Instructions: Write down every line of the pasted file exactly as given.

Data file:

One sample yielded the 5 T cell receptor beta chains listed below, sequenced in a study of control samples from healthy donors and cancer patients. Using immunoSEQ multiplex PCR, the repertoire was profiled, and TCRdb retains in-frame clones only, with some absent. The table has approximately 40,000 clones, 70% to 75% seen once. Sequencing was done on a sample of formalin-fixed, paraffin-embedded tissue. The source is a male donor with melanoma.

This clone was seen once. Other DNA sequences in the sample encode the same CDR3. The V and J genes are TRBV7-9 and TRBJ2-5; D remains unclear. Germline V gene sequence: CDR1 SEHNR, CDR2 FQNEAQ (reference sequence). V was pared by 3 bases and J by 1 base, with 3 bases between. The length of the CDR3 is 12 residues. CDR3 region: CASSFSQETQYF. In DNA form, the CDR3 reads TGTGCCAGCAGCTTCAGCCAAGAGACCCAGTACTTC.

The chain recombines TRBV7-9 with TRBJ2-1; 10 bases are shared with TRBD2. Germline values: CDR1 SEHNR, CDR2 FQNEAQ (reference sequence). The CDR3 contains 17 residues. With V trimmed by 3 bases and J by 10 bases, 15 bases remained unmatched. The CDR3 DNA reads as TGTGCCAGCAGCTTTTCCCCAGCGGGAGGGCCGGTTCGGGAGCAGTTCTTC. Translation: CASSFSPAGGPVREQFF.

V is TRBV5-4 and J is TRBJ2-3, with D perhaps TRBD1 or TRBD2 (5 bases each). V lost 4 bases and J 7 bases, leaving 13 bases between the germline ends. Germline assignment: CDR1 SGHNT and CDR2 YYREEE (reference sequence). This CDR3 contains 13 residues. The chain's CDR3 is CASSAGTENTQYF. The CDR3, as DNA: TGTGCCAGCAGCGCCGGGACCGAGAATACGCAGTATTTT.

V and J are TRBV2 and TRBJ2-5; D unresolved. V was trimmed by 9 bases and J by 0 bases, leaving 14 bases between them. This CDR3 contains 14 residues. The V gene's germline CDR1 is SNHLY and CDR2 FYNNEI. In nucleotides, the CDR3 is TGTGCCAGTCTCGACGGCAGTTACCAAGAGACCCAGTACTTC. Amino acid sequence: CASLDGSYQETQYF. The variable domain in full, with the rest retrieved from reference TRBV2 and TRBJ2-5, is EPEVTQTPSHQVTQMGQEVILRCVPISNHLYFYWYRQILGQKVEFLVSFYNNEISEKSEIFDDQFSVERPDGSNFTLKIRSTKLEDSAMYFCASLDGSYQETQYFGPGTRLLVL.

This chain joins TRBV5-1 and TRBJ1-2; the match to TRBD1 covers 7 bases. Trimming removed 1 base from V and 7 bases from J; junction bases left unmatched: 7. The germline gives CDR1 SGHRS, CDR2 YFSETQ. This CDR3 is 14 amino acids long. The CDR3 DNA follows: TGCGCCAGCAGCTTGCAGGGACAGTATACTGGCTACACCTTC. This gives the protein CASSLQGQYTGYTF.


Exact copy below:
One sample yielded the 5 T cell receptor beta chains listed below, sequenced in a study of control samples from healthy donors and cancer patients. Using immunoSEQ multiplex PCR, the repertoire was profiled, and TCRdb retains in-frame clones only, with some absent. The table has approximately 40,000 clones, 70% to 75% seen once. Sequencing was done on a sample of formalin-fixed, paraffin-embedded tissue. The source is a male donor with melanoma.

This clone was seen once. Other DNA sequences in the sample encode the same CDR3. The V and J genes are TRBV7-9 and TRBJ2-5; D remains unclear. Germline V gene sequence: CDR1 SEHNR, CDR2 FQNEAQ (reference sequence). V was pared by 3 bases and J by 1 base, with 3 bases between. The length of the CDR3 is 12 residues. CDR3 region: CASSFSQETQYF. In DNA form, the CDR3 reads TGTGCCAGCAGCTTCAGCCAAGAGACCCAGTACTTC.

The chain recombines TRBV7-9 with TRBJ2-1; 10 bases are shared with TRBD2. Germline values: CDR1 SEHNR, CDR2 FQNEAQ (reference sequence). The CDR3 contains 17 residues. With V trimmed by 3 bases and J by 10 bases, 15 bases remained unmatched. The CDR3 DNA reads as TGTGCCAGCAGCTTTTCCCCAGCGGGAGGGCCGGTTCGGGAGCAGTTCTTC. Translation: CASSFSPAGGPVREQFF.

V is TRBV5-4 and J is TRBJ2-3, with D perhaps TRBD1 or TRBD2 (5 bases each). V lost 4 bases and J 7 bases, leaving 13 bases between the germline ends. Germline assignment: CDR1 SGHNT and CDR2 YYREEE (reference sequence). This CDR3 contains 13 residues. The chain's CDR3 is CASSAGTENTQYF. The CDR3, as DNA: TGTGCCAGCAGCGCCGGGACCGAGAATACGCAGTATTTT.

V and J are TRBV2 and TRBJ2-5; D unresolved. V was trimmed by 9 bases and J by 0 bases, leaving 14 bases between them. This CDR3 contains 14 residues. The V gene's germline CDR1 is SNHLY and CDR2 FYNNEI. In nucleotides, the CDR3 is TGTGCCAGTCTCGACGGCAGTTACCAAGAGACCCAGTACTTC. Amino acid sequence: CASLDGSYQETQYF. The variable domain in full, with the rest retrieved from reference TRBV2 and TRBJ2-5, is EPEVTQTPSHQVTQMGQEVILRCVPISNHLYFYWYRQILGQKVEFLVSFYNNEISEKSEIFDDQFSVERPDGSNFTLKIRSTKLEDSAMYFCASLDGSYQETQYFGPGTRLLVL.

This chain joins TRBV5-1 and TRBJ1-2; the match to TRBD1 covers 7 bases. Trimming removed 1 base from V and 7 bases from J; junction bases left unmatched: 7. The germline gives CDR1 SGHRS, CDR2 YFSETQ. This CDR3 is 14 amino acids long. The CDR3 DNA follows: TGCGCCAGCAGCTTGCAGGGACAGTATACTGGCTACACCTTC. This gives the protein CASSLQGQYTGYTF.